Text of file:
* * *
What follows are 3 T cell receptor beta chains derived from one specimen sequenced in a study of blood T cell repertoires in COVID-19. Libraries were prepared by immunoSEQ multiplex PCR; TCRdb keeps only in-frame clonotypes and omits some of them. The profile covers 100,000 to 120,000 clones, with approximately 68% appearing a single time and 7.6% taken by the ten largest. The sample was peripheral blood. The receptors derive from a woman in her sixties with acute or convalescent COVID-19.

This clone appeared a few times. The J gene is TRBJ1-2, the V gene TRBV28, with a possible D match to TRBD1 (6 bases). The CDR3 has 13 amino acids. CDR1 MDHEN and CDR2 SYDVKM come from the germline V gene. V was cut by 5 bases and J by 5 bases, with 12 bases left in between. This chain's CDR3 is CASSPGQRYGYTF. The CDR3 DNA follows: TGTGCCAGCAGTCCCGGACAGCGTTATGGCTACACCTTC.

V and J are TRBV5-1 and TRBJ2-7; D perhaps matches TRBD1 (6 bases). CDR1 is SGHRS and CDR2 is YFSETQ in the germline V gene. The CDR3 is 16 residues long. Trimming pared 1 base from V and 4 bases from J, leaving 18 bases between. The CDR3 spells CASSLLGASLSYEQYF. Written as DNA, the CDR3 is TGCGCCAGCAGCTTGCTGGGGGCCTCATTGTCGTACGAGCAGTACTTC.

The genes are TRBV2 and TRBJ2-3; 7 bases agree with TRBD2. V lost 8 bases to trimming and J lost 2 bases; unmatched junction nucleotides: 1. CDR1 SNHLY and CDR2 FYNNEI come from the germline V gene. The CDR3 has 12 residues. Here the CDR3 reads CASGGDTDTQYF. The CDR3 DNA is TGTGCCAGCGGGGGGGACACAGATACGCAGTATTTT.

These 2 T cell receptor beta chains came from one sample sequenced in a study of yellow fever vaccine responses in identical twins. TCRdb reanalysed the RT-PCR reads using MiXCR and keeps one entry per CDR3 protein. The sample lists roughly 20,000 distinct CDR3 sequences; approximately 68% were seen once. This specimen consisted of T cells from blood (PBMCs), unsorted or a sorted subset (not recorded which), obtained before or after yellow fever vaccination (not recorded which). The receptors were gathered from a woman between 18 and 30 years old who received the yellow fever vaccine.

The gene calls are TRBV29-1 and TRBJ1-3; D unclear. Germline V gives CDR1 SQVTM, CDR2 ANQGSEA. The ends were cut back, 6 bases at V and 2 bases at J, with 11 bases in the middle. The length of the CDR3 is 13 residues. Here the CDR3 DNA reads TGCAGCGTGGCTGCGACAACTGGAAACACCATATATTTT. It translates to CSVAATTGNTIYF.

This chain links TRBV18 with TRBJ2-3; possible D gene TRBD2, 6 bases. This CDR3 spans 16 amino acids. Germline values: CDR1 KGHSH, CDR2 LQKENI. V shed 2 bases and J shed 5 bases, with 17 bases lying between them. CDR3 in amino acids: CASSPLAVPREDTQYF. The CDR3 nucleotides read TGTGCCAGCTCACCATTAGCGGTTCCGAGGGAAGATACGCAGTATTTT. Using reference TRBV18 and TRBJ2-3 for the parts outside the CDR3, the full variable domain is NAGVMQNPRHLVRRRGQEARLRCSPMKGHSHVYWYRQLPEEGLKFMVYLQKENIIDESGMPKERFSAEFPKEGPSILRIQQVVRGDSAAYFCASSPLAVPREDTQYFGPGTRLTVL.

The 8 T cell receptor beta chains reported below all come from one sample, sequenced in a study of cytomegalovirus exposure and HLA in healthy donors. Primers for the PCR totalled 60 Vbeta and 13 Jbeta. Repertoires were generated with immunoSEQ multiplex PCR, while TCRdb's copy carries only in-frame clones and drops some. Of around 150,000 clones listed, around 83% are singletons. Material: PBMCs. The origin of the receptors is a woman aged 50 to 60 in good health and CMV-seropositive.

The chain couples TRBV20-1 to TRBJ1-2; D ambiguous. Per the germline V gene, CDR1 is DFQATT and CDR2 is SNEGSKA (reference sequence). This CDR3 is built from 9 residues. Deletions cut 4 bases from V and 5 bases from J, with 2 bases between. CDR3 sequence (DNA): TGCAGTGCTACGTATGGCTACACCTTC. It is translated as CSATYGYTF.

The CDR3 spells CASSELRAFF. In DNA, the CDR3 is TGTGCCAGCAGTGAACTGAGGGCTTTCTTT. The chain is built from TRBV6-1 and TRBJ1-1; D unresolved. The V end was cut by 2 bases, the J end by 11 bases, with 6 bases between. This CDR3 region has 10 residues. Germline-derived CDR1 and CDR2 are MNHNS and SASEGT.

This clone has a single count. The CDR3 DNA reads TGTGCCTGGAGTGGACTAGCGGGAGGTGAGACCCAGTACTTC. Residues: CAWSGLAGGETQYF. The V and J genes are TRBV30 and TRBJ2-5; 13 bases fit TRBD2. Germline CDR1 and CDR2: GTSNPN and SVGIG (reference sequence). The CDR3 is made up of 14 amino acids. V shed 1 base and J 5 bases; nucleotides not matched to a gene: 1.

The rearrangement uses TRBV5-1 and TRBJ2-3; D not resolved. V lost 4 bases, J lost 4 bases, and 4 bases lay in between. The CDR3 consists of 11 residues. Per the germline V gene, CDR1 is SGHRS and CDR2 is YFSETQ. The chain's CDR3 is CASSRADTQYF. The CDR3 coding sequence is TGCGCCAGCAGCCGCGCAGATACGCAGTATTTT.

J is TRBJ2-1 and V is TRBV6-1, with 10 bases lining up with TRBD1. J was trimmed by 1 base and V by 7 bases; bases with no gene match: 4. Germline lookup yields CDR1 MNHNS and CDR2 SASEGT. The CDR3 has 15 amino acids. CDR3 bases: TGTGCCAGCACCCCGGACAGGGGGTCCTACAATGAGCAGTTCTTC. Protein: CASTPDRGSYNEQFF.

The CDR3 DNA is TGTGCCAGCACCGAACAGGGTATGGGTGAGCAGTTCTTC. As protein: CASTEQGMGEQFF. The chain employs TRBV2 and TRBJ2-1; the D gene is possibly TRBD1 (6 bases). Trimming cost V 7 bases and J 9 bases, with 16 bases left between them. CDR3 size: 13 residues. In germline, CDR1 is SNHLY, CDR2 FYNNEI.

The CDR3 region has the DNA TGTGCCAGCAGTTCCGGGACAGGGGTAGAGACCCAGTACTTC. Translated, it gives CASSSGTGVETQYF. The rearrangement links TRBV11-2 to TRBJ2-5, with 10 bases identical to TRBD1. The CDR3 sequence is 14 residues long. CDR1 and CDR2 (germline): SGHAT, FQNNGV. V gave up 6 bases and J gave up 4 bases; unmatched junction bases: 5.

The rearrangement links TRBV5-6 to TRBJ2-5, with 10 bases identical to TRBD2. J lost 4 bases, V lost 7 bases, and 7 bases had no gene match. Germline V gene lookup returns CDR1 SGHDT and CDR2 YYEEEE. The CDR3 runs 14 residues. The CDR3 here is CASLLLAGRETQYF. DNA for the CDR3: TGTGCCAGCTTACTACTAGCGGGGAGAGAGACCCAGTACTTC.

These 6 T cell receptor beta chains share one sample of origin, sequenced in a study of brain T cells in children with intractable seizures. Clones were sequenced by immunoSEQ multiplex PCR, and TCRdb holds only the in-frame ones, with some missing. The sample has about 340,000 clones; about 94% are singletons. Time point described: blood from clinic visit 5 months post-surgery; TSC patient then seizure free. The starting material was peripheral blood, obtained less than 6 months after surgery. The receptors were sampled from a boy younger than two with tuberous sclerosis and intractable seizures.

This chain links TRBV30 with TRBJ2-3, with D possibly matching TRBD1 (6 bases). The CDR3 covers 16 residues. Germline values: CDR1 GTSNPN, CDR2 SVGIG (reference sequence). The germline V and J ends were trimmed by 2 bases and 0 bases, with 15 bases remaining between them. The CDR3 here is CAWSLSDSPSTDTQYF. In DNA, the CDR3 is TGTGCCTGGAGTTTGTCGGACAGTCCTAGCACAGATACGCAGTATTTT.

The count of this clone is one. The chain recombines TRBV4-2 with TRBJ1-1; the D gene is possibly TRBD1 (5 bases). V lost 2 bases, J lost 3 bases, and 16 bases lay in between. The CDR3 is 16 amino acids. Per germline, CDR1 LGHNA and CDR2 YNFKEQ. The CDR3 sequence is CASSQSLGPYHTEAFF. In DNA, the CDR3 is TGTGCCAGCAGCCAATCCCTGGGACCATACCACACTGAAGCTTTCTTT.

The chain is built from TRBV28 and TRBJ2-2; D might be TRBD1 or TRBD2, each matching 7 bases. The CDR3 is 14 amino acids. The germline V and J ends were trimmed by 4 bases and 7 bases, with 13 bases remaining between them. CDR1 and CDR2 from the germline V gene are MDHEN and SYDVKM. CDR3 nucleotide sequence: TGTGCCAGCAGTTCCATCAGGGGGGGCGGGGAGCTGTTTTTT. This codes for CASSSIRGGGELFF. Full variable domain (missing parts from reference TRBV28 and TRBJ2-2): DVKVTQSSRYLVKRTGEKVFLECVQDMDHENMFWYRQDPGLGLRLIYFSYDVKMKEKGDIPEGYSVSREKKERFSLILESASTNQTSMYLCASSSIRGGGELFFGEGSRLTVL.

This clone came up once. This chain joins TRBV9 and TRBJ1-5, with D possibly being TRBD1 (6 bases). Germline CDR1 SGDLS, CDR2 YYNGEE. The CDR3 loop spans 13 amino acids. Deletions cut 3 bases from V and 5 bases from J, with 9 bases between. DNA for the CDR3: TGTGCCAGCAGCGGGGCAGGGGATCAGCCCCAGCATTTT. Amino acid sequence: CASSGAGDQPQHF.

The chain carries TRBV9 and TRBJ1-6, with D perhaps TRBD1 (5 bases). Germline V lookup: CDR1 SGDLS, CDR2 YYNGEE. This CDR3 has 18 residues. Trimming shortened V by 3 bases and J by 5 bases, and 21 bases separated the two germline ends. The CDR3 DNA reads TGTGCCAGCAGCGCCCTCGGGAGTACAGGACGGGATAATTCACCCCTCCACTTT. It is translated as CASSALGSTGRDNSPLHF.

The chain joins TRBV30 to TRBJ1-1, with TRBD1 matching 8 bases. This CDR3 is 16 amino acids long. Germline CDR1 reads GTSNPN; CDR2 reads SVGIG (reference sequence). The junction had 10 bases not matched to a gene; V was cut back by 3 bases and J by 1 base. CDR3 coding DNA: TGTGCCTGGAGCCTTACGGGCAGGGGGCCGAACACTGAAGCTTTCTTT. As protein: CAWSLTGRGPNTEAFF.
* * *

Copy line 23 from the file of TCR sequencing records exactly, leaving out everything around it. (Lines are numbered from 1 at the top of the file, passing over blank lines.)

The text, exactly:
The chain joins TRBV30 to TRBJ1-1, with TRBD1 matching 8 bases. This CDR3 is 16 amino acids long. Germline CDR1 reads GTSNPN; CDR2 reads SVGIG (reference sequence). The junction had 10 bases not matched to a gene; V was cut back by 3 bases and J by 1 base. CDR3 coding DNA: TGTGCCTGGAGCCTTACGGGCAGGGGGCCGAACACTGAAGCTTTCTTT. As protein: CAWSLTGRGPNTEAFF.